On Mon, Jun 05, 2006 at 06:20:20PM -0500, David Nicol wrote:
I had lunch last week with some guys who send "responsible e-mail
and got a glimpse of the situation from their points of view. If you had a
of, say, every potential coca-cola drinker at AOL, switching to a DATAFIRST
sequence would allow you to put the ad in first and then chase it with the
mailing list, easing your conflicts with the recipient postmasters who
have to deal with multiple open connections from you. The bulk of the
data is the vast list of recipients, perhaps millions. Currently as
we all know a
bulk sender must work within recipient limits, and per-recipient policies
work at all with multiple recipients. LTMP's approach works but it is
for a large list, as the list has to be cached on both sides while the
policy is checked. With a short message and a long list and
DATAFIRST is the correct order.
I dunno. I somehow doubt that receivers will want to keep a delivery
transaction open while accepting and processing a large enough recipient
list that would make caching that list a problem for either side.
The statement that "I have so many recipients to give you all at once
that it's a burden to me to keep track of them" does not strike me
as a friendly one from the point of view of the receiver.
[And do senders really want to send so much non-personalized bulk in
this day and age?]
The LMTP-style solution adds value without taking any away, whereas a
mere rearrangement of commands does take functionality away. Among the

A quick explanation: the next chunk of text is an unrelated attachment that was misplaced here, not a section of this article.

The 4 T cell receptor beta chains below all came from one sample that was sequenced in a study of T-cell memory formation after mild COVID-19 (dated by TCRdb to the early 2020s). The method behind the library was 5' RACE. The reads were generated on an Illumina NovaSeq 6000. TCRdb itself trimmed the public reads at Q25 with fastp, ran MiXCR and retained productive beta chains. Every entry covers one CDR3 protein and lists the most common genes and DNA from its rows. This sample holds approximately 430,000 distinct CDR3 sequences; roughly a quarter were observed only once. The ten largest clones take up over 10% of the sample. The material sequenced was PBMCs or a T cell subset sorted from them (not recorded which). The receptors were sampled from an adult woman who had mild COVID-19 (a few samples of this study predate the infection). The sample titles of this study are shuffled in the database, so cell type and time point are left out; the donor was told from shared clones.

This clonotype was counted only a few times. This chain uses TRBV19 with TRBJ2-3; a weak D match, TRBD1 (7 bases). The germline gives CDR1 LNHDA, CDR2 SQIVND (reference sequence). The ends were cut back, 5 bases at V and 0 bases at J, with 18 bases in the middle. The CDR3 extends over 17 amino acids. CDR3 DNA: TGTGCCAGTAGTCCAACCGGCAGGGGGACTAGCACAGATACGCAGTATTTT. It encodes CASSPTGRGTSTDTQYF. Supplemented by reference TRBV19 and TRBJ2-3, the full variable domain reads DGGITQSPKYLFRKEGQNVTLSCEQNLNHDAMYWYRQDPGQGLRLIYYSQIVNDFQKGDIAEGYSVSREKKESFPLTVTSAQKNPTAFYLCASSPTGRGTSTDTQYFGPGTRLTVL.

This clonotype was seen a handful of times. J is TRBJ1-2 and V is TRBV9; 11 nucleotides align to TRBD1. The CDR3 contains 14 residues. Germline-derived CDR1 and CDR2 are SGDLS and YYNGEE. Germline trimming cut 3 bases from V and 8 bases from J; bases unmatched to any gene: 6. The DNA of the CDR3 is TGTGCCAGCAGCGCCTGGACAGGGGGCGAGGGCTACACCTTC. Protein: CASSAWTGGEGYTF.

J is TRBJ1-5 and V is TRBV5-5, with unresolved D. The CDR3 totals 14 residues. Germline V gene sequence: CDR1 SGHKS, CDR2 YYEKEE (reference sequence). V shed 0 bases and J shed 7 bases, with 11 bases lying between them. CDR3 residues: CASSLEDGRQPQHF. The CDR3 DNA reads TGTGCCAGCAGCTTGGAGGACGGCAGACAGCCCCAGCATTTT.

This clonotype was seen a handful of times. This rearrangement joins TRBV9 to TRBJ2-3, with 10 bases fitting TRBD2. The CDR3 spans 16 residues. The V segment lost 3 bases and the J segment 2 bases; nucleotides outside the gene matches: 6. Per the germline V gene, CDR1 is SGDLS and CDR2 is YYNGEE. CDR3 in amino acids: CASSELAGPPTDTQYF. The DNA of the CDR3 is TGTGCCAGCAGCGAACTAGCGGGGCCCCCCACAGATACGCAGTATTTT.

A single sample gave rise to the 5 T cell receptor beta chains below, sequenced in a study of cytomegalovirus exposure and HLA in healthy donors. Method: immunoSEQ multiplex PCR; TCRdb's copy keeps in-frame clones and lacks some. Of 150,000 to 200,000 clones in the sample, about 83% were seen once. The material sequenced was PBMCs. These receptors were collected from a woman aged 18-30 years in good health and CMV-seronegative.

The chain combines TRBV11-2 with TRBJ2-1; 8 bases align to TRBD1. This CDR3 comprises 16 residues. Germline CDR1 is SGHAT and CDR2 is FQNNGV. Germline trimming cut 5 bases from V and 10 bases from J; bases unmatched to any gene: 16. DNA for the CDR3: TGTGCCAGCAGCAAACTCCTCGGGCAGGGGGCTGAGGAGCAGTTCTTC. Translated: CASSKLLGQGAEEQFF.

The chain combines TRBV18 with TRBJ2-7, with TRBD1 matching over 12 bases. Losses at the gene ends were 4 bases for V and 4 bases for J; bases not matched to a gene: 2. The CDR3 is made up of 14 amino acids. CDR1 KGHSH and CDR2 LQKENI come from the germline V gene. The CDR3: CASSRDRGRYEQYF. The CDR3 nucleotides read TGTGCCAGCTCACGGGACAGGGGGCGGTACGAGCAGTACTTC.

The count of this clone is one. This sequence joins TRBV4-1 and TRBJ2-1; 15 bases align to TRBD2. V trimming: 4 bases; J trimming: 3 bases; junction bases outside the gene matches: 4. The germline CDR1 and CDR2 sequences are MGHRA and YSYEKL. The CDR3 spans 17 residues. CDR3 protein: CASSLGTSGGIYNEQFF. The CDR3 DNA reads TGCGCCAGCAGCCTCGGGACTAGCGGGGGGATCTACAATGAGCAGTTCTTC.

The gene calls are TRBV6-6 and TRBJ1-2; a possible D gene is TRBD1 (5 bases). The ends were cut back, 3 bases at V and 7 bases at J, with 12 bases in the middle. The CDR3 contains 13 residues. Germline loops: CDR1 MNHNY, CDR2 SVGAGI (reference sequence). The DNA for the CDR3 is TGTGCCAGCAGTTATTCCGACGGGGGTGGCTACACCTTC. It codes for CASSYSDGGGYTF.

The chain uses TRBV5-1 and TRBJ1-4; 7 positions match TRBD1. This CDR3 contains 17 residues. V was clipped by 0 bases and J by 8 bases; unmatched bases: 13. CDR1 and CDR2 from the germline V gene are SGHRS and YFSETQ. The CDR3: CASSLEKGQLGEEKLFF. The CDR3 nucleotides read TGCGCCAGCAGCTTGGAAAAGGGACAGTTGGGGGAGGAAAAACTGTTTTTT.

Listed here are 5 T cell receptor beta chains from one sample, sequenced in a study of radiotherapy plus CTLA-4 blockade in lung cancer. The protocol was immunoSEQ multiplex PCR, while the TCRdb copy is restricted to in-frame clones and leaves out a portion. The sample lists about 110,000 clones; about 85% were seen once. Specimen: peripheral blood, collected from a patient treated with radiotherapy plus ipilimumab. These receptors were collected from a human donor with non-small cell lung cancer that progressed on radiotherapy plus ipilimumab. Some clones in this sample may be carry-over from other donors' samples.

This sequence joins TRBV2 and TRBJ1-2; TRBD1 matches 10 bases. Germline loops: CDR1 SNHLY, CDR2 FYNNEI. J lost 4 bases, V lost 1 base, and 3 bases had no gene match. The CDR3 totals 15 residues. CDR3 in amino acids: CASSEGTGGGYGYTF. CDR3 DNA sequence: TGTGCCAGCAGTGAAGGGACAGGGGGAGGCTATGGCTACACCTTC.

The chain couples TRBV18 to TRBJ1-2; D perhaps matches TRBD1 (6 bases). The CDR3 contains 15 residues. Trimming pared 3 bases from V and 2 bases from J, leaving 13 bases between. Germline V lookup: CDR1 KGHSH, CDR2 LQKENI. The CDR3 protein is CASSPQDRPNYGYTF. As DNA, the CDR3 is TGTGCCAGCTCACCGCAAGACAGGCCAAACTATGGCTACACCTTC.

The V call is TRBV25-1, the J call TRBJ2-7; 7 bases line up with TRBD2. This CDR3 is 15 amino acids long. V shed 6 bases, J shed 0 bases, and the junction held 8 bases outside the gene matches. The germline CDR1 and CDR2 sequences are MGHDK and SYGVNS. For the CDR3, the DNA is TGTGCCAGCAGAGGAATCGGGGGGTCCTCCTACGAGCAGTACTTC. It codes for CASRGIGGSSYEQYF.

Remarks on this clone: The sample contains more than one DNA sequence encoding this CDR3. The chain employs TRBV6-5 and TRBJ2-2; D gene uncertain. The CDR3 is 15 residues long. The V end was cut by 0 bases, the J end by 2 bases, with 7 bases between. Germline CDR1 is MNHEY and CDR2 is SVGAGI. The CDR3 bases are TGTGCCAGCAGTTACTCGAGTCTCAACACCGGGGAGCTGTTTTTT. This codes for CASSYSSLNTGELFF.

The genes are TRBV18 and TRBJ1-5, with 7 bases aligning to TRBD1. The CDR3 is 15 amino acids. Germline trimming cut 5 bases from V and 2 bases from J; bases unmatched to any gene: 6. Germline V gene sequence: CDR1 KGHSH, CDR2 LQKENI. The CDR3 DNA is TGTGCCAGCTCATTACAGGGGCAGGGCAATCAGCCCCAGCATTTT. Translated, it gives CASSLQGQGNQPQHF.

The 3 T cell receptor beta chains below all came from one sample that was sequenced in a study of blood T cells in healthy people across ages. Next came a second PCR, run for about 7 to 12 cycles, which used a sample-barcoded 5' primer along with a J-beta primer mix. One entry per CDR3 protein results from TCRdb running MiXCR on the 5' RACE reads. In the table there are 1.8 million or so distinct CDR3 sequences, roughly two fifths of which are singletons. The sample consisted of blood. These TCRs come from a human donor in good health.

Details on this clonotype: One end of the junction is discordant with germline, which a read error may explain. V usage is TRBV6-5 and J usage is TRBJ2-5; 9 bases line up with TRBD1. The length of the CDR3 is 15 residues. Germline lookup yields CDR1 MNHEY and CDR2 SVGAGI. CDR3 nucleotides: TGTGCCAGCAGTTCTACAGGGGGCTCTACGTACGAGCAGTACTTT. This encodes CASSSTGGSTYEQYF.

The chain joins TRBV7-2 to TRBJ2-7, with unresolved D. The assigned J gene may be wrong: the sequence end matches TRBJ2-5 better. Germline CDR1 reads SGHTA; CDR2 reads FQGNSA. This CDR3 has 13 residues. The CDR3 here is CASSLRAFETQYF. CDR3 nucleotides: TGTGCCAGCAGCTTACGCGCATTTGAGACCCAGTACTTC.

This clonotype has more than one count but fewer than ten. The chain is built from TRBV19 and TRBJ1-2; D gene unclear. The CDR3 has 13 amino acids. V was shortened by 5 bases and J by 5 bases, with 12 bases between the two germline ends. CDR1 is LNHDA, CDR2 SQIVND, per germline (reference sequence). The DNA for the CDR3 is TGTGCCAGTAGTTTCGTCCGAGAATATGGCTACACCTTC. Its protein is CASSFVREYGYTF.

things lost are:
- a point at which you can revoke/abort the session, despite any
previously accepted RCPT-TOs (there are various policy reasons for
which this is common behaviour). You could of course add a new
RCPT-TO response that means the same thing, or an "all done" command
phase, but this would again mean caching the list on both sides;
- being able to reject the DATA because you've decided against it
based on the recipient list; you mention later that there's no
benefit in this, but I have a hard time agreeing with that.
The concern about needing to receive the data provisionally while waiting
valid recipients is a non-issue. The DOS potential is no greater than
The percentage of transactions turned away pre-DATA purely because of
bad RCPT-TO (or a decision made during RCPT-TO processing) is large.
This rearrangement of commands could conveivably turn that to zero; even
if not widely adopted, it could be easily used for mischievious purposes.
and the SIZE extension would take care of announcing that you
will only take so much DATA before closing. DATAFIRST should have its
own size restriction that is separate from the SIZE size restriction, that's
a good point.
This merely parameterizes the problem, whereas LMTP-style deals with it
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